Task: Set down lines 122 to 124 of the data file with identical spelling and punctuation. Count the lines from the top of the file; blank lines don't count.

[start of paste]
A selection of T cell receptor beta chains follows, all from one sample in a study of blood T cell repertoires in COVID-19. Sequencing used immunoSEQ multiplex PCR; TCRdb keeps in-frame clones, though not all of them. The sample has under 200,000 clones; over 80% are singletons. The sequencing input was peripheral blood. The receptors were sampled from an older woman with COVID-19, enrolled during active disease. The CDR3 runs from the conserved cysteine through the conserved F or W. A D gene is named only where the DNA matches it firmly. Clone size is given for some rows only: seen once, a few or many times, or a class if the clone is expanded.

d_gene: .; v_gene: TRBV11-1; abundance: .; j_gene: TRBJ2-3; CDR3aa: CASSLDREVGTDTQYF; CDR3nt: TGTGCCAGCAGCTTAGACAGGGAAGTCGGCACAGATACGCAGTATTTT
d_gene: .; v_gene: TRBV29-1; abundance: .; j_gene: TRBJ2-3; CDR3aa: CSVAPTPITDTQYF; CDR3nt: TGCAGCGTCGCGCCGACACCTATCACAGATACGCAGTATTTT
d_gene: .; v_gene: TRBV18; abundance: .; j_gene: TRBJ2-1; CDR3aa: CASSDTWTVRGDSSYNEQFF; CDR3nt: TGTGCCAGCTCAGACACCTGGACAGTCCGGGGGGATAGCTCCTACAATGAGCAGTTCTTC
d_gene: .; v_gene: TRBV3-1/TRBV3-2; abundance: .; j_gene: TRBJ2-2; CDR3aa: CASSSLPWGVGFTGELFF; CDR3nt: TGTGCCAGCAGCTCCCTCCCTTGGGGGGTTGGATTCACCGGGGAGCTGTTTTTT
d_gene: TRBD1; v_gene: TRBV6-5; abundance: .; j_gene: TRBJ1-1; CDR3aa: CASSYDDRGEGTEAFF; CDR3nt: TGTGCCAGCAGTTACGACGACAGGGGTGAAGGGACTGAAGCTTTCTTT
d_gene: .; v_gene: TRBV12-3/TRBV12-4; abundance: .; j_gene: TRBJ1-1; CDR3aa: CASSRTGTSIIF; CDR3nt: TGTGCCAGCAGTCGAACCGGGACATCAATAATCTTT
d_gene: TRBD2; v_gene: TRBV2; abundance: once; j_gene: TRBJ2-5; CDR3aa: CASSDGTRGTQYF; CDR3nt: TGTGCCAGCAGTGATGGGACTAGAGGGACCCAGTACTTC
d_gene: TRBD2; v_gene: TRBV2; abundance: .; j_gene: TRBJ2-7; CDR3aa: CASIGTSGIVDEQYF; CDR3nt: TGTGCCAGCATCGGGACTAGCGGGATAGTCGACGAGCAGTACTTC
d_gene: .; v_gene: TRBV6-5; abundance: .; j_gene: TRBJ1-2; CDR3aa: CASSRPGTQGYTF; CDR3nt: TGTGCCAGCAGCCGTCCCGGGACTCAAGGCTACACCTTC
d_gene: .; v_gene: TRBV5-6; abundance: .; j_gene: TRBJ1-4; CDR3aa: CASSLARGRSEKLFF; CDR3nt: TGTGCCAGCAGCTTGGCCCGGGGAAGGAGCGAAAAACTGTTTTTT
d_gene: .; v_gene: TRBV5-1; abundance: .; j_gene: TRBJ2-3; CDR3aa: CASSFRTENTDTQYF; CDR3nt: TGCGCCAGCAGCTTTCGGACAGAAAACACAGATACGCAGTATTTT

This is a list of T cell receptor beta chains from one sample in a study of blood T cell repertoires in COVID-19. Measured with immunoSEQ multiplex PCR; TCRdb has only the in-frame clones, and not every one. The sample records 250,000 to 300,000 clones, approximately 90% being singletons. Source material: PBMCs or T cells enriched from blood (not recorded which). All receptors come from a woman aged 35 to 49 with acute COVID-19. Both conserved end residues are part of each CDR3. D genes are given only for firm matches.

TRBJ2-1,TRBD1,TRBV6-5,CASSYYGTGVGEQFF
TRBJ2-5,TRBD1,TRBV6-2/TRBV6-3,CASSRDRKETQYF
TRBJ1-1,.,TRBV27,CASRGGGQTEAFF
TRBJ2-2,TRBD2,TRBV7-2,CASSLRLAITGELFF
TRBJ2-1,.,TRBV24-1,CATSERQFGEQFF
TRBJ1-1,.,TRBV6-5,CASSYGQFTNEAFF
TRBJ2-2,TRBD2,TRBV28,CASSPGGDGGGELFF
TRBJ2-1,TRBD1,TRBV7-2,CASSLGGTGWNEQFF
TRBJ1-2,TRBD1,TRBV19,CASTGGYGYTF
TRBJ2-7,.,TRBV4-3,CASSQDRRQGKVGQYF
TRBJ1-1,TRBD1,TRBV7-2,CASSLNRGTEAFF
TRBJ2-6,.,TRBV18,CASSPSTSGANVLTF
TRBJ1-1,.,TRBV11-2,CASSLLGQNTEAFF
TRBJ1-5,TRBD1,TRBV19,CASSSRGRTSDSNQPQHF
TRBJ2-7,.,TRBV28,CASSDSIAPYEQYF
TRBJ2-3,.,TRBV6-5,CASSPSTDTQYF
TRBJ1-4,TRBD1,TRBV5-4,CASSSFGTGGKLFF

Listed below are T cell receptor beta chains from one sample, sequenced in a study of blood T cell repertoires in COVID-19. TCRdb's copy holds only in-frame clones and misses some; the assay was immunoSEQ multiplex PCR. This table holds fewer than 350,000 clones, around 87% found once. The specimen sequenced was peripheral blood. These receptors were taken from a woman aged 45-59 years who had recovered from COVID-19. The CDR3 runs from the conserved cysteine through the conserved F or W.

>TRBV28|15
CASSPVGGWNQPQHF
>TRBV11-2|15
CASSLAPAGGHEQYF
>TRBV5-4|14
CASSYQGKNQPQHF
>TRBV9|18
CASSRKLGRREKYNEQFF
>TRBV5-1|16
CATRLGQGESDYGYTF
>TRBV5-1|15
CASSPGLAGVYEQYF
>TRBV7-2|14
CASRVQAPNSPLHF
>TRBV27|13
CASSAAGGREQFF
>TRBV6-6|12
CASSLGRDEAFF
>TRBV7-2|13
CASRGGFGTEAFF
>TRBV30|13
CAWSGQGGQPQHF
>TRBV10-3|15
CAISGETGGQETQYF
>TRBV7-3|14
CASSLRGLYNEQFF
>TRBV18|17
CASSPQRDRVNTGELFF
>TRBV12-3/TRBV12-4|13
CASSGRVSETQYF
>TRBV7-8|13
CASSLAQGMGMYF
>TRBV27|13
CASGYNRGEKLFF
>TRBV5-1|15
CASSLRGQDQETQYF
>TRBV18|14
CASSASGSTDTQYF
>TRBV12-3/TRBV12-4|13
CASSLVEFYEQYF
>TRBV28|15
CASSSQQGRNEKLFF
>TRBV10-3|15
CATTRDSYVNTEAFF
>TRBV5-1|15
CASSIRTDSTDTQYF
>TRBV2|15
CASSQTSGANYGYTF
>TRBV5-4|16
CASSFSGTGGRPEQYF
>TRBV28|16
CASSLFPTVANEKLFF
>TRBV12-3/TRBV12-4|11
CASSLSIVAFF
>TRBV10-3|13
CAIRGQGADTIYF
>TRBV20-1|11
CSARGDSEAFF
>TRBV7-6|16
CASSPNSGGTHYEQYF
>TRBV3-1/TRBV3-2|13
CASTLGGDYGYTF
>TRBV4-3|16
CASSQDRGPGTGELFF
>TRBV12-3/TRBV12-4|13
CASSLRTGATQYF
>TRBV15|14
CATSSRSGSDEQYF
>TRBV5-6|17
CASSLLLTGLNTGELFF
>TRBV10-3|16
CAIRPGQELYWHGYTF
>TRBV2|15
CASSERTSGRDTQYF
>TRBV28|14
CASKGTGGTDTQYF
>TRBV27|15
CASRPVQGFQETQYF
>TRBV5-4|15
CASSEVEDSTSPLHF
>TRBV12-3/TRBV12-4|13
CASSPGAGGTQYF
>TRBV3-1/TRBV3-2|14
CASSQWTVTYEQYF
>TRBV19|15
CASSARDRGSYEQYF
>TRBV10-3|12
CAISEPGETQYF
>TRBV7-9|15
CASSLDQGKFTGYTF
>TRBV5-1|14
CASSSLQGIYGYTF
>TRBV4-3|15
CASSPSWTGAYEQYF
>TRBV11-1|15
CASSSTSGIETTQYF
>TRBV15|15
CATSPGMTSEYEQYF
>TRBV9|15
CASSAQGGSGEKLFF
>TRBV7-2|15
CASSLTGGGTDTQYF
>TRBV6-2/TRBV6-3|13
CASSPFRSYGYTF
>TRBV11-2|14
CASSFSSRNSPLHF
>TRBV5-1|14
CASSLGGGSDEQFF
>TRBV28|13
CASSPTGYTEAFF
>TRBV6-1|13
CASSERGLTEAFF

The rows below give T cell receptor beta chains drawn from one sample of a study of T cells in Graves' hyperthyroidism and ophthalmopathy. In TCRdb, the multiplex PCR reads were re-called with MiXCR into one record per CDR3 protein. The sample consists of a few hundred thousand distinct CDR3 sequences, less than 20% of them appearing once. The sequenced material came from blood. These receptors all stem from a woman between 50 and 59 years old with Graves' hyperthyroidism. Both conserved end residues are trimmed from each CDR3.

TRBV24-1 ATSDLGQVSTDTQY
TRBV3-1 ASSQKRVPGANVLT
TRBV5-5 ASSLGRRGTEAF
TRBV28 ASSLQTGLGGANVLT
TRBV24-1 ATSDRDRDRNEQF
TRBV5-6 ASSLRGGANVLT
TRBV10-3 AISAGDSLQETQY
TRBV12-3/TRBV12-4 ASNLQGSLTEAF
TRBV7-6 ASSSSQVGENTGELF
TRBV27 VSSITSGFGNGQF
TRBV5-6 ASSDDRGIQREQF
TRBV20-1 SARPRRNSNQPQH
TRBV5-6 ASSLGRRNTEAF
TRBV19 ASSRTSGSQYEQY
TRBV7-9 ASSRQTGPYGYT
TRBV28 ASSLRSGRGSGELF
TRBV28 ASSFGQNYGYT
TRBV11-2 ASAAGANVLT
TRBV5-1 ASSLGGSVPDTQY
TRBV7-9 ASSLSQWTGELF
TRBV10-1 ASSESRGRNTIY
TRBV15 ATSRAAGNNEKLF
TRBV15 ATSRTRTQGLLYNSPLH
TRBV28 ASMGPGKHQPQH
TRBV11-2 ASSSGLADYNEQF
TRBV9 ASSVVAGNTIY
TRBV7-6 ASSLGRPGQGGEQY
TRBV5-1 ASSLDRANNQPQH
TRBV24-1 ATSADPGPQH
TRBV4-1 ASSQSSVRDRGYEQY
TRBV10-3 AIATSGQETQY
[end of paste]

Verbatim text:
>TRBV5-1|14
CASSSLQGIYGYTF
>TRBV4-3|15